War And Peace

CHAPTER XI

Chinese

PRINCE ANDREY had hardly seen the last of Pfuhl when Count Bennigsen came hurrying into the room, and bestowing a nod on Bolkonsky, went straight through to the study, giving some instruction to his adjutant. The Tsar was following him, and Bennigsen had hurried on to prepare something, and to be in readiness to meet him. Tchernishev and Prince Andrey went out into the porch. The Tsar, looking tired out, was dismounting from his horse. Marchese Paulucci was saying something to him. Turning his head to the left, the Tsar was listening with a look of displeasure to Paulucci, who was speaking with peculiar warmth. The Tsar moved, evidently anxious to end the conversation; but the Italian, flushed and excited, followed him, still talking, and oblivious of etiquette.

“As for the man who has counselled the camp at Drissa,” Paulucci was saying just as the Tsar, mounting the steps and noticing Prince Andrey, was looking more intently at his unfamiliar face. “As for him, sire,” Paulucci persisted desperately, as though unable to restrain himself, “I see no alternative but the madhouse or the gallows.”

Not attending, and appearing not to hear the Italian, the Tsar recognised Bolkonsky and addressed him graciously:

“I am very glad to see you. Go in where they are meeting and wait for me.”

The Tsar passed on into the study. He was followed by Prince Pyotr Mihalovitch Volkonsky and Baron Stein, and the study door was closed after them. Prince Andrey, taking advantage of the Tsar's permission to do so, accompanied Paulucci, whom he had met in Turkey, into the drawing-room where the council had assembled.

Prince Pyotr Mihalovitch Volkonsky was performing the duties of a sort of informed head of the Tsar's staff. Volkonsky came out of the study and bringing out maps laid them on the table, and mentioned the questions on which he wished to hear the opinion of the gentlemen present. The important fact was that news (which afterwards proved to be false) had been received in the night of movements of the French with the object of making a circuit round the camp at Drissa.

The first to begin speaking was General Armfeldt, who unexpectedly proposed, as a means of avoiding the present difficulty, a quite new project, inexplicable except as a proof of his desire to show that he, too, had a suggestion of his own. His idea was that the army should move into a position away from the Petersburg and Moscow roads, and, united there, await the enemy.It was evident that this project had been formed by Armfeldt long before, and that he brought it forward now not so much with the object of meeting the present problem, to which it presented no solution, as of seizing the opportunity of explaining its merits. It was one of the millions of suggestions which might be made, one as reasonable as another, so long as no one had any idea what form the war would take. Some of those present attacked his idea, others supported it. The young Colonel Toll criticised the Swedish general's project with more heat than any one; and in the course of his remarks upon it drew out of a side pocket a manuscript, which he asked leave to read aloud. In this somewhat diffuse note, Toll proposed another plan of campaign—entirely opposed to Armfeldt's, and also to Pfuhl's plan. Paulucci, in raising objections to Toll's scheme, proposed a plan of direct advance and attack, which he declared to be the only means of extricating us from our present precarious position, and from the trap (so he called the Drissa camp) in which we were placed. During all this discussion, Pfuhl and his interpreter Woltzogen (who was his mouth-piece in the court world) were silent. Pfuhl merely snorted contemptuously and turned his back to indicate that he would never stoop to reply to the rubbish he was hearing. But when Prince Volkonsky, who presided over the debate, called upon him to give his opinion, he simply said: “Why ask me? General Armfeldt has proposed an excellent position with the rear exposed to the enemy. Or why not the attack suggested by this Italian gentleman? A fine idea! Or a retreat? Excellent, too. Why ask me?” said he. “You all know better than I do, it appears.”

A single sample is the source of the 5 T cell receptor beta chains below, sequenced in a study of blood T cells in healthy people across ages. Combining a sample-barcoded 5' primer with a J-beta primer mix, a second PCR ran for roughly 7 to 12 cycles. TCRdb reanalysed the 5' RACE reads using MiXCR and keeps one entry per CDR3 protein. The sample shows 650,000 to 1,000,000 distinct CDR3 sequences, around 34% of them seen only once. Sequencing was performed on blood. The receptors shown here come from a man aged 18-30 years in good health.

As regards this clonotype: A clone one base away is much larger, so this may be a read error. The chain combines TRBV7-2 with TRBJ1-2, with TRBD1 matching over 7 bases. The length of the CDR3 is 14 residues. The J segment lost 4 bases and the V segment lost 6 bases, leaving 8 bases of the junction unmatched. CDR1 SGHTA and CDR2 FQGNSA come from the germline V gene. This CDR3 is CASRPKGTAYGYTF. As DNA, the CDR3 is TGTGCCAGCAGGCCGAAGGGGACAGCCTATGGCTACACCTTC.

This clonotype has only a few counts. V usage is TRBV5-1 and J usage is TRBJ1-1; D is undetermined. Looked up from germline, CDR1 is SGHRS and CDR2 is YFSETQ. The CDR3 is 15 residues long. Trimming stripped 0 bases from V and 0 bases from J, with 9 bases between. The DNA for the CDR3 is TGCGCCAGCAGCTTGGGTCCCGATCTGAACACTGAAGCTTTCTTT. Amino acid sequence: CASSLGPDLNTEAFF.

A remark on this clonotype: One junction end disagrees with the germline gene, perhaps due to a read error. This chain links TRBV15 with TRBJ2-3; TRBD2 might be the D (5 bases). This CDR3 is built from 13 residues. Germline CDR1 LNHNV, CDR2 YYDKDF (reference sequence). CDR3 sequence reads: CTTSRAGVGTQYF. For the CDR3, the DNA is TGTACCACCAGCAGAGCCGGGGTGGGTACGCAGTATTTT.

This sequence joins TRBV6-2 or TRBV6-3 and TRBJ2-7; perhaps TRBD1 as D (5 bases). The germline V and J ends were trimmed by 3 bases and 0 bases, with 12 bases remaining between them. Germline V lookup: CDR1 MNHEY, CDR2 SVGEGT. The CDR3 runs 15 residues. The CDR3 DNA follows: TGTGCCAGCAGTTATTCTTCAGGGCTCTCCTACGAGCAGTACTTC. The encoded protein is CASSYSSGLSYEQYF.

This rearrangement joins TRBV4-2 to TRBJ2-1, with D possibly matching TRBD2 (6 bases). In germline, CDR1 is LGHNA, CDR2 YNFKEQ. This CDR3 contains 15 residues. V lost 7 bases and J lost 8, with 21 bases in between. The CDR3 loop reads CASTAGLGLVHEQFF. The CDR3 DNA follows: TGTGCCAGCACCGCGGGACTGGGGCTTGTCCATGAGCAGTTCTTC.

But when Volkonsky, frowning, said that it was in the Tsar's name that he asked his opinion, Pfuhl rose, and growing suddenly excited, began to speak:

“You have muddled and spoilt it all. You would all know better than I, and now you come to me to ask how to set things right. There is nothing that needs setting right. The only thing is to carry out in exact detail the plan laid down by me,” he said, rapping his bony fingers on the table. “Where's the difficulty? It's nonsense; child's play!” He went up to the map, and began talking rapidly, pointing with his wrinkled finger about the map, and proving that no sort of contingency could affect the adaptability of the Drissa camp to every emergency, that every chance had been foreseen, and that if the enemy actually did make a circuit round it, then the enemy would infallibly be annihilated.

Paulucci, who did not know German, began to ask him questions in French. Woltzogen came to the assistance of his leader, who spoke French very badly, and began translating his utterances, hardly able to keep pace with Pfuhl, who was proceeding at a great rate to prove that everything, everything, not only what was happening, but everything that possibly could happen, had been provided for in his plan, and that if difficulties had arisen now, they were due simply to the failure to carry out that plan with perfect exactitude. He was continually giving vent to a sarcastic laugh as he went on proving, and at last scornfully abandoned all attempt to prove, his position, as a mathematician will refuse to establish by various different methods a problem he has once for all proved to be correctly solved. Woltzogen took his place, continuing to explain his views in French, and occasionally referring to Pfuhl himself: “Is that not true, your excellency?” But Pfuhl, as a man in the heat of the fray will belabour those of his own side, shouted angrily at his own follower—at Woltzogen, too.

“To be sure, what is there to explain in that?”